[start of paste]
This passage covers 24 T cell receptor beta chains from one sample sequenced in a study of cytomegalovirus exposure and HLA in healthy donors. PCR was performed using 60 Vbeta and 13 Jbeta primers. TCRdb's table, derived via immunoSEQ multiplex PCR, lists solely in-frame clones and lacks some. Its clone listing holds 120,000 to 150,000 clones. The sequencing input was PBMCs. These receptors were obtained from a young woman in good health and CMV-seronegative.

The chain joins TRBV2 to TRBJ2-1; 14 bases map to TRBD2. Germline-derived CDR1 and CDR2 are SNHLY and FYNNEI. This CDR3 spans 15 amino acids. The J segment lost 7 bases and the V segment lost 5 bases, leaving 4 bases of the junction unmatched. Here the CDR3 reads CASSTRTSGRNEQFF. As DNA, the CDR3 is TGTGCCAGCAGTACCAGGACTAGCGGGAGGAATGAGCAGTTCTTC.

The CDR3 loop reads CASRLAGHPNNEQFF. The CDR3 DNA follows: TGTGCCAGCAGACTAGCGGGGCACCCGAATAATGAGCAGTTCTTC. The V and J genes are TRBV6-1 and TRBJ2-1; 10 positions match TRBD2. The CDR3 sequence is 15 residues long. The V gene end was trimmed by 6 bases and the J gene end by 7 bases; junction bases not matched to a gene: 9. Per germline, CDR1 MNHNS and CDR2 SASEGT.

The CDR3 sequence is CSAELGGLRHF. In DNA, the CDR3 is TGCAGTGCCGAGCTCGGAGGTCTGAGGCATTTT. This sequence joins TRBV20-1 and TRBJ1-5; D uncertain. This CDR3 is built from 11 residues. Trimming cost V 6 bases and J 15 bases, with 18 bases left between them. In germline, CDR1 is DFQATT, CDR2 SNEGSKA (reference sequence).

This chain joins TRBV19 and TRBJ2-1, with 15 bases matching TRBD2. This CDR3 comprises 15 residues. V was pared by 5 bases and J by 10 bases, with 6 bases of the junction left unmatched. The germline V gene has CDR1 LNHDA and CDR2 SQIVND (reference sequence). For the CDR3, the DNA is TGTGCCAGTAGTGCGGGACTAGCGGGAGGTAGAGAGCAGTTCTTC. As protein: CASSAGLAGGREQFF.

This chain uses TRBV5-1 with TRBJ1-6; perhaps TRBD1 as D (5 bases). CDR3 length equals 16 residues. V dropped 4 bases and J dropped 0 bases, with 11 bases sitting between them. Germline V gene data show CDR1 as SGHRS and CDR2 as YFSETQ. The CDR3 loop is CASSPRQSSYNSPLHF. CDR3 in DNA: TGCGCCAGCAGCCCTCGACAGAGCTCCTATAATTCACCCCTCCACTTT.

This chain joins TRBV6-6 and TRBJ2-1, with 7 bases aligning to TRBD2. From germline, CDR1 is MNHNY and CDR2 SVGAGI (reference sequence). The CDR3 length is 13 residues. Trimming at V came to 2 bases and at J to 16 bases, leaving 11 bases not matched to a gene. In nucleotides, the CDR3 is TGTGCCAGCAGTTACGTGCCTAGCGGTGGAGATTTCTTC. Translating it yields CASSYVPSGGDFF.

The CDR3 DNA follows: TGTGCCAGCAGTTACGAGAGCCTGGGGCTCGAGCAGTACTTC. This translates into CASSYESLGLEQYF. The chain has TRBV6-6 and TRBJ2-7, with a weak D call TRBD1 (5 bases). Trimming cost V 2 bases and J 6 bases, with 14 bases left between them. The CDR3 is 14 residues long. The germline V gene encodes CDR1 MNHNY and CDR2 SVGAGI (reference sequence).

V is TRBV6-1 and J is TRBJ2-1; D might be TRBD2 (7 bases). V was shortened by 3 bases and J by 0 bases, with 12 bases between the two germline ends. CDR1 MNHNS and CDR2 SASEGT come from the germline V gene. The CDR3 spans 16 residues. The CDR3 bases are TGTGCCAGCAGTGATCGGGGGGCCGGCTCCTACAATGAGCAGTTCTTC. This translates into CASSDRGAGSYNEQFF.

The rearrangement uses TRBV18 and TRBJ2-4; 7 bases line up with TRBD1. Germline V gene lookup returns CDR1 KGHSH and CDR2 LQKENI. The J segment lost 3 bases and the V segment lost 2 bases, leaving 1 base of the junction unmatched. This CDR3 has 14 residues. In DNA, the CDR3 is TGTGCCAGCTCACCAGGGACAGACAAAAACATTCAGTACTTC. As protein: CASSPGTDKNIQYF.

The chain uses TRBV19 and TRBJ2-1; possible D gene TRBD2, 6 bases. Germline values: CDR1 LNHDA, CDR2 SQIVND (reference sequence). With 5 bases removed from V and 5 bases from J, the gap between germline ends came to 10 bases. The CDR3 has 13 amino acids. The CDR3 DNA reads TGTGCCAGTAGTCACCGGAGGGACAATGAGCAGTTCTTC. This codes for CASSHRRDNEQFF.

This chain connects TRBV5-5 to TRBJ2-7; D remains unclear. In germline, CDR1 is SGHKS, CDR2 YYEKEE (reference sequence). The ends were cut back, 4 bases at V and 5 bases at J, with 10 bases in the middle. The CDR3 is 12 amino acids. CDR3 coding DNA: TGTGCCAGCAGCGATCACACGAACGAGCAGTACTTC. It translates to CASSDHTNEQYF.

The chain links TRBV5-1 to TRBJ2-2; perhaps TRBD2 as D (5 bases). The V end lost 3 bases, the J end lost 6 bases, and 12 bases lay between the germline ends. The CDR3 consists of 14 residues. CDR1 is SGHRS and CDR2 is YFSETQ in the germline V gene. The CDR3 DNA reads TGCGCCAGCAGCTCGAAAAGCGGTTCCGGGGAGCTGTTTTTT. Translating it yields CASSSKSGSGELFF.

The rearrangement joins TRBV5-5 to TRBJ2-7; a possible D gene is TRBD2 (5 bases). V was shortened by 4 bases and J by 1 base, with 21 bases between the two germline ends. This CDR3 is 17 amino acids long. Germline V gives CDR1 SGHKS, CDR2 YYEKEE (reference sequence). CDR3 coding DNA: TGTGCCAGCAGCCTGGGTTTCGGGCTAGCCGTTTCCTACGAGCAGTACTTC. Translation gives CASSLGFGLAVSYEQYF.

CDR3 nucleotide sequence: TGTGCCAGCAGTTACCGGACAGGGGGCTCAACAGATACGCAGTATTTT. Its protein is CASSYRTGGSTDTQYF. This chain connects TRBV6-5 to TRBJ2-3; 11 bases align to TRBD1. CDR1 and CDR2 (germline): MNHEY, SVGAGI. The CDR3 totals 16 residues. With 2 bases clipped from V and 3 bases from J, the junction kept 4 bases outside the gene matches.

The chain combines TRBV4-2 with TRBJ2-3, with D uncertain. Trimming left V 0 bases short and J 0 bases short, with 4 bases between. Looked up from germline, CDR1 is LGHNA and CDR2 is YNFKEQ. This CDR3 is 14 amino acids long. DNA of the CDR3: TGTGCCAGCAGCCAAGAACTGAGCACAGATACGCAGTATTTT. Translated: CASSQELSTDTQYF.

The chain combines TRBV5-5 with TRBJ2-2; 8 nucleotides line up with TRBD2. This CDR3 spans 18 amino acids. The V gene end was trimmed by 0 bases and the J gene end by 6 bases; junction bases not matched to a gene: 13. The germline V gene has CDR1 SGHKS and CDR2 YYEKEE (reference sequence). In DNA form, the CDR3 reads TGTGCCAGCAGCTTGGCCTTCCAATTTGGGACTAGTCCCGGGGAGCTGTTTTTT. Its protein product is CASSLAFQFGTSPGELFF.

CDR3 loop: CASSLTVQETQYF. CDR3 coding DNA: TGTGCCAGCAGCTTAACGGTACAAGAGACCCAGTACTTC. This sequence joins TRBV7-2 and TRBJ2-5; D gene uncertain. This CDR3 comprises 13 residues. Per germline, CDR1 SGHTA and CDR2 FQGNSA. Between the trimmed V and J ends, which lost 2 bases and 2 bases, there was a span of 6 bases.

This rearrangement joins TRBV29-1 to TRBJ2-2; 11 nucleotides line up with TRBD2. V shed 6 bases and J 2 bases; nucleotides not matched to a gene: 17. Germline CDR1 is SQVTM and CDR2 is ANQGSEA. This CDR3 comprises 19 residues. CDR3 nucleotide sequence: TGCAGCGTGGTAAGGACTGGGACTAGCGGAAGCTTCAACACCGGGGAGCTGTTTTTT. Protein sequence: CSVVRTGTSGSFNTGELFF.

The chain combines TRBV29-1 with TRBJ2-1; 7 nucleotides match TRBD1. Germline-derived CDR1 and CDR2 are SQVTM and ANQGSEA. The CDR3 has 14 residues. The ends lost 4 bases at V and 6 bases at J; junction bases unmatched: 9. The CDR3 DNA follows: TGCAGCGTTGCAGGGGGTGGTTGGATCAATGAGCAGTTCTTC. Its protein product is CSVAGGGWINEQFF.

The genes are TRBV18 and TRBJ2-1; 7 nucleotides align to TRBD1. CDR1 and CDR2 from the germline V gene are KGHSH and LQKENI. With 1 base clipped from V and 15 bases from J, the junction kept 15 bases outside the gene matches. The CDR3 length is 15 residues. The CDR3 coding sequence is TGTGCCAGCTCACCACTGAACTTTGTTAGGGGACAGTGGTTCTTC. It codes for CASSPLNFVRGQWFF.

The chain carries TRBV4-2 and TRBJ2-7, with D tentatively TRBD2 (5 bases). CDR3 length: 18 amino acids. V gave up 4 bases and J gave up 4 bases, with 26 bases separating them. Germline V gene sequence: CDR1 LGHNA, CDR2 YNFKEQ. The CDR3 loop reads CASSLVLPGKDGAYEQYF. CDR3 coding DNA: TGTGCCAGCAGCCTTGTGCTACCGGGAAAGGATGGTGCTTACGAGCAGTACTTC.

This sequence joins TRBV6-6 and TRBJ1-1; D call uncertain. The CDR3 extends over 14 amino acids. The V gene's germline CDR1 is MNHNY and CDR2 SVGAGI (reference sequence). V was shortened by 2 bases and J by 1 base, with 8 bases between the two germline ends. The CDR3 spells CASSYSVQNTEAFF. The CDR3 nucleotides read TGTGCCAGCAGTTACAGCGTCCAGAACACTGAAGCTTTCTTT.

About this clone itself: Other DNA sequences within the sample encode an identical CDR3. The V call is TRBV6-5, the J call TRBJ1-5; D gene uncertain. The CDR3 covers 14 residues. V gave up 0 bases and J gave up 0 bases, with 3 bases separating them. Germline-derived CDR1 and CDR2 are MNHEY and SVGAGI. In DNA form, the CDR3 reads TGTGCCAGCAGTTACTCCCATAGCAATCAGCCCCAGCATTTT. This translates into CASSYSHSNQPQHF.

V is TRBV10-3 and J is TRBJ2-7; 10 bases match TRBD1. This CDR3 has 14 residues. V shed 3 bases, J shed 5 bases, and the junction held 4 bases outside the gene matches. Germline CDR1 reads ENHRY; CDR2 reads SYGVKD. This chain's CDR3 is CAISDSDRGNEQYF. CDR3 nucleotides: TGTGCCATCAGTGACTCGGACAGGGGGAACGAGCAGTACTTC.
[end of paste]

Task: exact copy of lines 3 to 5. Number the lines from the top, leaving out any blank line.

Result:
The CDR3 loop reads CASRLAGHPNNEQFF. The CDR3 DNA follows: TGTGCCAGCAGACTAGCGGGGCACCCGAATAATGAGCAGTTCTTC. The V and J genes are TRBV6-1 and TRBJ2-1; 10 positions match TRBD2. The CDR3 sequence is 15 residues long. The V gene end was trimmed by 6 bases and the J gene end by 7 bases; junction bases not matched to a gene: 9. Per germline, CDR1 MNHNS and CDR2 SASEGT.

The CDR3 sequence is CSAELGGLRHF. In DNA, the CDR3 is TGCAGTGCCGAGCTCGGAGGTCTGAGGCATTTT. This sequence joins TRBV20-1 and TRBJ1-5; D uncertain. This CDR3 is built from 11 residues. Trimming cost V 6 bases and J 15 bases, with 18 bases left between them. In germline, CDR1 is DFQATT, CDR2 SNEGSKA (reference sequence).

This chain joins TRBV19 and TRBJ2-1, with 15 bases matching TRBD2. This CDR3 comprises 15 residues. V was pared by 5 bases and J by 10 bases, with 6 bases of the junction left unmatched. The germline V gene has CDR1 LNHDA and CDR2 SQIVND (reference sequence). For the CDR3, the DNA is TGTGCCAGTAGTGCGGGACTAGCGGGAGGTAGAGAGCAGTTCTTC. As protein: CASSAGLAGGREQFF.